Machine Learning

According to Tom Mitchell in his seminal book on the subject, machine learning is “concerned with the question of how to construct computer programs that automatically improve with experience.” Machine learning is interdisciplinary in nature, and employs techniques from the fields of computer science, statistics, and artificial intelligence, among others. The main artifacts of machine learning research are algorithms which facilitate this automatic improvement from experience, algorithms which can be applied in a variety of diverse fields.

I don’t think there is anyone who would doubt that machine learning is a central aspect of data science. I give the term data science detailed treatment below, but if you consider that at a very high level its goal is to extract insight from data, machine learning is the engine which allows this process to be automated. Machine learning has a lot in common with classical statistics, in that it uses samples to infer and make generalizations. Where statistics has more of a focus on the descriptive (though it can, by extrapolation, be predictive), machine learning has very little concern with the descriptive, and employs it only as an intermediate step in order to be able to make predictions. Machine learning is often thought to be synonymous with pattern recognition; while that really won’t get much disagreement from me, I believe that the term pattern recognition implies a much less sophisticated and more simplistic set of processes than machine learning actually is, which is why I tend to shy away from it.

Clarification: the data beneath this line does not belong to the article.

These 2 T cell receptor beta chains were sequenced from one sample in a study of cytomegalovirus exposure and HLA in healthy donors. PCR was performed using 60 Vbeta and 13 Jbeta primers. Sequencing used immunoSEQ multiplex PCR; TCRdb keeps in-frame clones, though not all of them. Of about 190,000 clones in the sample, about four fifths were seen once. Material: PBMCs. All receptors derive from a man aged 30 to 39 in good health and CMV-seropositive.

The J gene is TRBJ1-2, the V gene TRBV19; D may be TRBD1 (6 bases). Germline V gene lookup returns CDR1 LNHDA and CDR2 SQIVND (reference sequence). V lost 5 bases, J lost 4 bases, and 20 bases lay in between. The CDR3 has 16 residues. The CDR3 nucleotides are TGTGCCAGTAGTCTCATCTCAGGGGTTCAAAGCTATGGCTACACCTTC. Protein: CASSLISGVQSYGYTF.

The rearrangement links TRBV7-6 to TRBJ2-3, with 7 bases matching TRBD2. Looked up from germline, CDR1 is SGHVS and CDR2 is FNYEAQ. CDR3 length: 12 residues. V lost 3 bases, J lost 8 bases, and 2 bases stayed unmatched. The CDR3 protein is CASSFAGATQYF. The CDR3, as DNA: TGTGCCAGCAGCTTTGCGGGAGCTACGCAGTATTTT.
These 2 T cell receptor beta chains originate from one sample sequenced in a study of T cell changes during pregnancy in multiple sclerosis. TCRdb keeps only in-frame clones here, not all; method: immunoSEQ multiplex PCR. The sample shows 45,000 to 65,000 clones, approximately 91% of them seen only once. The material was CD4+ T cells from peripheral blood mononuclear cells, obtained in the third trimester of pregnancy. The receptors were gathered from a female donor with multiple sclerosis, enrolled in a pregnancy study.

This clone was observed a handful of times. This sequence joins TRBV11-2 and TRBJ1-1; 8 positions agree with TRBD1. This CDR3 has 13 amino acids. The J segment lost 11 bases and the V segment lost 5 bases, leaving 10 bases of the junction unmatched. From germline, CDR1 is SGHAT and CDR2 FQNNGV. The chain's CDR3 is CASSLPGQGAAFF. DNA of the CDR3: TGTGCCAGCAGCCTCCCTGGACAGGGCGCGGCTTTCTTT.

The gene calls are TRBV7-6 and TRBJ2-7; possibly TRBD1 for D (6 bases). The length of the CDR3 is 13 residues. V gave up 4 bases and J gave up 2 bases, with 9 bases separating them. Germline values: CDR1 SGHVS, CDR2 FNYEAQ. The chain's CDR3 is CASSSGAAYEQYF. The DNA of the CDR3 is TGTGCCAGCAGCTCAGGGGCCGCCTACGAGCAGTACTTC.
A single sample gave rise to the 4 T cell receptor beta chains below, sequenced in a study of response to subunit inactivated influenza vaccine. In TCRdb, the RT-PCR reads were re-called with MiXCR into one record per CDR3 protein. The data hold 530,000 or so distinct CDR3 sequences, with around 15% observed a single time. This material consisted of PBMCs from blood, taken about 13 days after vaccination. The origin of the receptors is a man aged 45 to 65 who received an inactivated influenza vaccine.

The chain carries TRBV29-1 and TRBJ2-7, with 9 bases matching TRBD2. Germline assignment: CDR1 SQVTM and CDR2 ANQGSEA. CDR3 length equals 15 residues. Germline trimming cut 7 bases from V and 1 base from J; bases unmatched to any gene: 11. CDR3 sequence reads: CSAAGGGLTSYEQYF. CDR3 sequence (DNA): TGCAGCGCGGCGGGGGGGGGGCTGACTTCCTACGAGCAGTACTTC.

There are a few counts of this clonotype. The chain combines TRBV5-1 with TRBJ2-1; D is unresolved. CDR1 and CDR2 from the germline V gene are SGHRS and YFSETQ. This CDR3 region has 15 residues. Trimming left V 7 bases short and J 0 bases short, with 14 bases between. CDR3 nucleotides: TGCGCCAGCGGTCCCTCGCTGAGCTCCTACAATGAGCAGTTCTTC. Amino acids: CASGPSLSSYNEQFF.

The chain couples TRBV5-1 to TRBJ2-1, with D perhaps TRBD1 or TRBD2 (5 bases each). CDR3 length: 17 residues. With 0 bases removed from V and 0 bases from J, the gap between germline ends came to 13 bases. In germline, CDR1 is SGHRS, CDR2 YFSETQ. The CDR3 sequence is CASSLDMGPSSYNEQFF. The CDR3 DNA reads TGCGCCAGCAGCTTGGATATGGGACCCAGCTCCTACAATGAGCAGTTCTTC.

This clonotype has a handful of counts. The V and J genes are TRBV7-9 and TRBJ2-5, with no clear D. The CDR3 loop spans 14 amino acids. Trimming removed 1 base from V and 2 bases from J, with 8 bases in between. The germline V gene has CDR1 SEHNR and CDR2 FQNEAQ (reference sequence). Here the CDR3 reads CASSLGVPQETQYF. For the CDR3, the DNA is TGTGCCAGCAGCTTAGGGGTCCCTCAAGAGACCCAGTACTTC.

Machine learning has a complex relationship with data mining

Data Mining

Fayyad, Piatetsky-Shapiro & Smyth define data mining as “the application of specific algorithms for extracting patterns from data.” This demonstrates that, in data mining, the emphasis is on the application of algorithms, as opposed to on the algorithms themselves. We can define the relationship between machine learning and data mining as follows: data mining is a process, during which machine learning algorithms are utilized as tools to extract potentially-valuable patterns held within datasets.